Under IRC 30D, the tax credit phases out for a manufacturer’s four-wheeled vehicles over the one-year period beginning with the second calendar quarter after the 200,000th sale. During the phase-out period, qualified vehicles are still eligible for 50% of the credit if purchased within the first two quarters or 25% of the credit if purchased in the third or fourth quarter. Vehicles purchased by that manufacturer beyond the phase-out period are no longer eligible for the tax credit.
Two manufacturers have hit the 200,000 qualified vehicle sale limit. A vehicle purchased from Tesla or General Motors, no matter its battery size, will not qualify for the tax credit. As of 2021, Nissan is the next manufacturer expected to hit the 200,000 qualified vehicle limit. However, it is unlikely that the sales of the Nissan Leaf will exceed this threshold by the end of 2021.
How to File Form 8936: Qualified Plug-in Electric Drive Motor Vehicle Credit
Although car and motorcycle manufacturers may advertise the electric vehicle tax credit as a discount on the vehicle, it is not a discount to you as the buyer up front. It simply reduces your tax liability for the year in which you purchase the qualified vehicle. You must still pay the full cost of the vehicle as negotiated at the time of sale.
However, when you file your taxes for the year, you will fill out Form 8936: Qualified Plug-in Electric Drive Motor Vehicle Credit to receive your tax credit and direct dollar-for-dollar reduction of your taxes owed. Because it is a non-refundable tax credit, you will only receive a credit to the point that your tax liability is reduced to zero. You will not receive the balance back beyond that point. Once you have completed the form, you can submit it along with your taxes when you file them for the year.
Download Form 8936 Here
You can download all versions of the Form 8936: Qualified Plug-in Electric Drive Motor Vehicle Credit here on the IRS website.
Are Electric Vehicle Tax Credits Available in 2021?
Yes, electric vehicle tax credits for both four-wheeled and two-wheeled vehicles are available in 2021. You must purchase an eligible fully electric motorcycle or car or plug-in hybrid model car by a qualified manufacturer. Tesla and General Motors vehicles do not qualify for 2021.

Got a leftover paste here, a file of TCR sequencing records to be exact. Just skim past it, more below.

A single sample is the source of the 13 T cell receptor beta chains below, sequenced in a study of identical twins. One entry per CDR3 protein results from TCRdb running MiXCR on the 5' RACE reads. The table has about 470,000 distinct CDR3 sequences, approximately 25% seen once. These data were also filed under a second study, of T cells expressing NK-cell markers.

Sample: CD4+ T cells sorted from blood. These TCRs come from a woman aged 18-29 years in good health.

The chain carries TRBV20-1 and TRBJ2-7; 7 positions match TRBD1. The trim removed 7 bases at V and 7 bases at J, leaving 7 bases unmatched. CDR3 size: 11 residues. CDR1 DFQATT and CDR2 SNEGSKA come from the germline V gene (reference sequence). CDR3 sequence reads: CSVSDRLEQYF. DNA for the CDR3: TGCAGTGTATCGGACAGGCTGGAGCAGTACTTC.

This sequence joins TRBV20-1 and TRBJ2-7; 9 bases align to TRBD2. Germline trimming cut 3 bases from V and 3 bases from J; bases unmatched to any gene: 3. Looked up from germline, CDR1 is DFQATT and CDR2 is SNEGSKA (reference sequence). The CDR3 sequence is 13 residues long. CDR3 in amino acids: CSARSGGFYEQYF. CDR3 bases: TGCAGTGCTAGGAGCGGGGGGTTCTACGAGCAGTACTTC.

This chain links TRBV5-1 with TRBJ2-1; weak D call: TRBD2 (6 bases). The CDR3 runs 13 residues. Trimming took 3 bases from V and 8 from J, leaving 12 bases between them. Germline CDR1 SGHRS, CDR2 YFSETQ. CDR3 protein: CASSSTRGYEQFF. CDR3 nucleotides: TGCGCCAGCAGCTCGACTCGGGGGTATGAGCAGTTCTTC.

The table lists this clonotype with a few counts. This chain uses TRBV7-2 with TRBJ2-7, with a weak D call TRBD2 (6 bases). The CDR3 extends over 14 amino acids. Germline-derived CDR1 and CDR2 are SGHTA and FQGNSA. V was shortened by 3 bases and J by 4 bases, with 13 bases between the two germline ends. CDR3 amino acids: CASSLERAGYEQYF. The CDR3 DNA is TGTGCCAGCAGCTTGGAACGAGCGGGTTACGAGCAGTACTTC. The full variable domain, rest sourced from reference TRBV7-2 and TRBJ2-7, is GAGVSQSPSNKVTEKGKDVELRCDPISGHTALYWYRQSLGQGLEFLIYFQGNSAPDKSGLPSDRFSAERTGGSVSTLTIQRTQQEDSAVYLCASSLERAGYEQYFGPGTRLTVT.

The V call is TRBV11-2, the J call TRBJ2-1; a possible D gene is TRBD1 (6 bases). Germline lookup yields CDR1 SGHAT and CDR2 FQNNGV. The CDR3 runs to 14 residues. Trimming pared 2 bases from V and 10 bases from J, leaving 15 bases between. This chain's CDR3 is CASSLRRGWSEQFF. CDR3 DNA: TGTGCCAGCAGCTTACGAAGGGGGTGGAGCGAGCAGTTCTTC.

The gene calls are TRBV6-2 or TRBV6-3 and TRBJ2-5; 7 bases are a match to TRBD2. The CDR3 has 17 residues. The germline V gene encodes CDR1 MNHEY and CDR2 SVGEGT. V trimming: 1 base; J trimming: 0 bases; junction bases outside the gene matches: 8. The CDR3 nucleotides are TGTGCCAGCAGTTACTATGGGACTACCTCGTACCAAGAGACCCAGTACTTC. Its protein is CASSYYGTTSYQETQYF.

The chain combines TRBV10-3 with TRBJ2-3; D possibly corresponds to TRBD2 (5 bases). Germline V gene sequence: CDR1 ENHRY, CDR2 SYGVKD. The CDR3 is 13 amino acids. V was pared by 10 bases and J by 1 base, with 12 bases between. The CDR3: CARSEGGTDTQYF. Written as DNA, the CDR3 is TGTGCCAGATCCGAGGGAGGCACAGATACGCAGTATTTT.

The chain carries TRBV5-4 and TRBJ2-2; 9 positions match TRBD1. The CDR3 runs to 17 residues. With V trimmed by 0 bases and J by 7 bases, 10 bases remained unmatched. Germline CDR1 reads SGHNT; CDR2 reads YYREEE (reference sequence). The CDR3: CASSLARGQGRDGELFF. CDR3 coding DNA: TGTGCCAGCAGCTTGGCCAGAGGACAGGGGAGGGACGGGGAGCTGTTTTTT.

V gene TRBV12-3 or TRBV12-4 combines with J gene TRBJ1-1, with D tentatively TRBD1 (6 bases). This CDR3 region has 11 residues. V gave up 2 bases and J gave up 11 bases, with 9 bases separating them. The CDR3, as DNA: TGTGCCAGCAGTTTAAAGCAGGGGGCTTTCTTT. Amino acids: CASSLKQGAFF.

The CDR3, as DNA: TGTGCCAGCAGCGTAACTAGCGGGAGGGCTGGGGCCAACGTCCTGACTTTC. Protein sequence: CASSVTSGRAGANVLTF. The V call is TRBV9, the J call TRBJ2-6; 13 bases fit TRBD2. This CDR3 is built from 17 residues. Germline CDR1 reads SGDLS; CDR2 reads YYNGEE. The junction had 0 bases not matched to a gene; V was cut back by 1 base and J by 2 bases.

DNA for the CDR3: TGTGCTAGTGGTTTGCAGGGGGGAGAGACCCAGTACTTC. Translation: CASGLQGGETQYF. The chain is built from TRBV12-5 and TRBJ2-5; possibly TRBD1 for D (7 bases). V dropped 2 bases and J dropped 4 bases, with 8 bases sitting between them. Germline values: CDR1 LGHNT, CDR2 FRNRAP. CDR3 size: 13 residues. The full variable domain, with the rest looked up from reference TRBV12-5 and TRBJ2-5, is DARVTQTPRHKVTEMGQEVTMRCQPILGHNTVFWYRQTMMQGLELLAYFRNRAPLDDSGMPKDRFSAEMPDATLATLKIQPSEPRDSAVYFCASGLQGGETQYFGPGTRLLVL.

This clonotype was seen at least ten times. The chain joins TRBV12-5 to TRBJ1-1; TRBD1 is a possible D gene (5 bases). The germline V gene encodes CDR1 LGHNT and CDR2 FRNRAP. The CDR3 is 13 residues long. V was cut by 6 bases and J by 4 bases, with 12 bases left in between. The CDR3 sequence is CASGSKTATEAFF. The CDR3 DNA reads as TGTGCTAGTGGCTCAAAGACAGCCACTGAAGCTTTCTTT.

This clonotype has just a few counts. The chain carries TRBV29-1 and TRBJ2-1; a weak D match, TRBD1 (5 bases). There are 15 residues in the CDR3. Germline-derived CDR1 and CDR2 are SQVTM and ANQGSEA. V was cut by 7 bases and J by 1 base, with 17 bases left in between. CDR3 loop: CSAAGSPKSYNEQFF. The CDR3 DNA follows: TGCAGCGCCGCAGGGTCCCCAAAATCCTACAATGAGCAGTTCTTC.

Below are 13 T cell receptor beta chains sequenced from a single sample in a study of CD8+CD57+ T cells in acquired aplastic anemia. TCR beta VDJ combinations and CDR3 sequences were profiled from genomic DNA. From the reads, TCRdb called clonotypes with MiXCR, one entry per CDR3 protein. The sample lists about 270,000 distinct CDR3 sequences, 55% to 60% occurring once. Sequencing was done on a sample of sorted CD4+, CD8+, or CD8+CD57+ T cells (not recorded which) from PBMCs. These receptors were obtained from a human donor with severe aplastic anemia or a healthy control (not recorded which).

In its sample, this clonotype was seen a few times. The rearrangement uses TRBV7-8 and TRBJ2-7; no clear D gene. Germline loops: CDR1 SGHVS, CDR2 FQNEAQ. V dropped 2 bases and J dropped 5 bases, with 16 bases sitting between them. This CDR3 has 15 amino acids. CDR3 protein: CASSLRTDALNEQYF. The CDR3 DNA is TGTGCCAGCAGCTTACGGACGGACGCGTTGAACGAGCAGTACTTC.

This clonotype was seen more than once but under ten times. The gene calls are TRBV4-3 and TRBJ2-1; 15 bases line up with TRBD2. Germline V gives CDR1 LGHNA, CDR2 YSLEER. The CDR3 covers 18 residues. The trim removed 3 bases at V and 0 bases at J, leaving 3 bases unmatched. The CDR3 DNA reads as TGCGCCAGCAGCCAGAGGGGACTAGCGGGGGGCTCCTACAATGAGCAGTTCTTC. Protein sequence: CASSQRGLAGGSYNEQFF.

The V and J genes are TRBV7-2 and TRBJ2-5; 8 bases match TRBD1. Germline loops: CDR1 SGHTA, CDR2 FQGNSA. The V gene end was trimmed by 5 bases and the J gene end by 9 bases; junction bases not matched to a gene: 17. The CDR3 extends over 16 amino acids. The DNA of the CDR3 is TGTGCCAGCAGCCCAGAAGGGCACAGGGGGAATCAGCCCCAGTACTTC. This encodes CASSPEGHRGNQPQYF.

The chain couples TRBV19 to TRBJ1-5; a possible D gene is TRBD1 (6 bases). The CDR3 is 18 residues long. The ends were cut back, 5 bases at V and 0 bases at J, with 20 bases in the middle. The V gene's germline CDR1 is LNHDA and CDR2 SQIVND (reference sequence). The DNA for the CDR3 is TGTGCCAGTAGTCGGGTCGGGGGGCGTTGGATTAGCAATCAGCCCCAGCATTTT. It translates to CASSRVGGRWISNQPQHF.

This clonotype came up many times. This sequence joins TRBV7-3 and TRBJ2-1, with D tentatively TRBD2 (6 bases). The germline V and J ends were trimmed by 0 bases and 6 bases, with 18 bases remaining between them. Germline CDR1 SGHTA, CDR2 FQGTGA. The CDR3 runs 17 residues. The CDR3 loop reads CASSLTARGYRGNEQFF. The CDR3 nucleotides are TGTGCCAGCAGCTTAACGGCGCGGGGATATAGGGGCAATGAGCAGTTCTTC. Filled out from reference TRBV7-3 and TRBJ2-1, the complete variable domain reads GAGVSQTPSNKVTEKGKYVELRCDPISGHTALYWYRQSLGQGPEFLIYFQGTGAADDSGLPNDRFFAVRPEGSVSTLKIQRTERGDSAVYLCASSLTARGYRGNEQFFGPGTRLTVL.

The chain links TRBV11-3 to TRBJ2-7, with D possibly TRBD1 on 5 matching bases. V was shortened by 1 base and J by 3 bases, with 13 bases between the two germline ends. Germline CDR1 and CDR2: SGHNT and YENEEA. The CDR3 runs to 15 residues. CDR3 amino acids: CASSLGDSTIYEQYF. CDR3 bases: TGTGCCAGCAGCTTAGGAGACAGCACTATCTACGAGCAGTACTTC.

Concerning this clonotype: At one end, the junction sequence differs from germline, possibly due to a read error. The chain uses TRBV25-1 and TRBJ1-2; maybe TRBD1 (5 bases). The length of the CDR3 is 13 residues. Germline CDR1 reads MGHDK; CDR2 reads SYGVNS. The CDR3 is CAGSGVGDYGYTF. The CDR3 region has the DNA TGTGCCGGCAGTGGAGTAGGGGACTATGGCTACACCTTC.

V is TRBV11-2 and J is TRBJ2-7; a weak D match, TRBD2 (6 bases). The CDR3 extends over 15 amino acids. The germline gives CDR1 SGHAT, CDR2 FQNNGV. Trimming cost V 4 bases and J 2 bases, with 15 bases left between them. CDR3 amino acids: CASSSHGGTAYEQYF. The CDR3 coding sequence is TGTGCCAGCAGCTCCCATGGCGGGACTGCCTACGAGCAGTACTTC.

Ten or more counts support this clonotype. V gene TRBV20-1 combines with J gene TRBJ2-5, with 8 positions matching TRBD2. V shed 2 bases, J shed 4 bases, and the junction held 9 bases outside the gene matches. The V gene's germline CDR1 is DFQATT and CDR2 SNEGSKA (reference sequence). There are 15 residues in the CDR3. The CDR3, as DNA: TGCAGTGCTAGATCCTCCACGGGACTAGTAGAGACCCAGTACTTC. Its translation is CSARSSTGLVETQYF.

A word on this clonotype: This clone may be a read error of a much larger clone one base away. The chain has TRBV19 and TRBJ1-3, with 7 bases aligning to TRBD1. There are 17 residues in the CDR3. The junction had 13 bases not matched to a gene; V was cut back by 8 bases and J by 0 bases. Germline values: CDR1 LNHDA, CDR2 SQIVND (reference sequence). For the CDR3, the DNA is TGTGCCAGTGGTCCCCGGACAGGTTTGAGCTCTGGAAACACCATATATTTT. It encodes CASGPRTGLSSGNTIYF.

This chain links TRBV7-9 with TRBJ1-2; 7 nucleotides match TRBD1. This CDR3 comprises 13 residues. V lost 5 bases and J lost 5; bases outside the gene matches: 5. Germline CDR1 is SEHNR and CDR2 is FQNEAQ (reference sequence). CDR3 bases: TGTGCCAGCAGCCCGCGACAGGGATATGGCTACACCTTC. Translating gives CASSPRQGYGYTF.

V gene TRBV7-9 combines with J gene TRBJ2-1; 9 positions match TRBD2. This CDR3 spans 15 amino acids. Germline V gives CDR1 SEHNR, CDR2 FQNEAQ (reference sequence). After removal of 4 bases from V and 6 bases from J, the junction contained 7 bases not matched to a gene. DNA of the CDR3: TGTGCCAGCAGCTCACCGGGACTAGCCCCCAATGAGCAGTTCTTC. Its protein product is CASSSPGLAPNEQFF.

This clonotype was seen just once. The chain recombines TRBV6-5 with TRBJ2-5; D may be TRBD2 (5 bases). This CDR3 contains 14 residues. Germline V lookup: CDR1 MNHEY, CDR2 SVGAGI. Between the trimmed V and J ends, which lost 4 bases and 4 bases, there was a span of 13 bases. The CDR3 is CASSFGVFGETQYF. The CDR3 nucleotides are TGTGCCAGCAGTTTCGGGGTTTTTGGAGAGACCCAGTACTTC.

Be aware: Tax laws are subject to change regarding eligibility for electric vehicle tax credits.
How Many Times Can You Claim the Electric Vehicle Tax Credit?
You can only claim the credit for each qualifying vehicle once. The tax credit must be claimed in the year in which you purchased and began to use your new fully electric or plug-in hybrid model car or fully electric two-wheeled vehicle.
However, if you purchase a separate qualified fully electric or plug-in hybrid vehicle in another year, or two separate cars in same year, you can still claim the tax credit for the other vehicle. It is not a once-in-a-lifetime tax credit in that sense.
Is There an Income Limit for Claiming the Electric Vehicle Tax Credit?
In August 2021, the U.S. Senate approved a non-binding resolution to set a $40,000 limit on the price of electric cars eligible for the current tax credit. It would also limit the income of buyers to $100,000 or less. However, the measure must still make it through the House of Representatives before it is passed into law.
Additionally, there are other active efforts to reform federal EV incentives. The most promising effort is the Clean Energy for America Act, which would increase the maximum tax credit to $12,500 and remove the 200,000 qualified vehicle limit. This would allow Tesla and General Motor vehicles to qualify once again. It also proposes a price limit on electric vehicles, but a higher one than the Senate passed, at $80,000.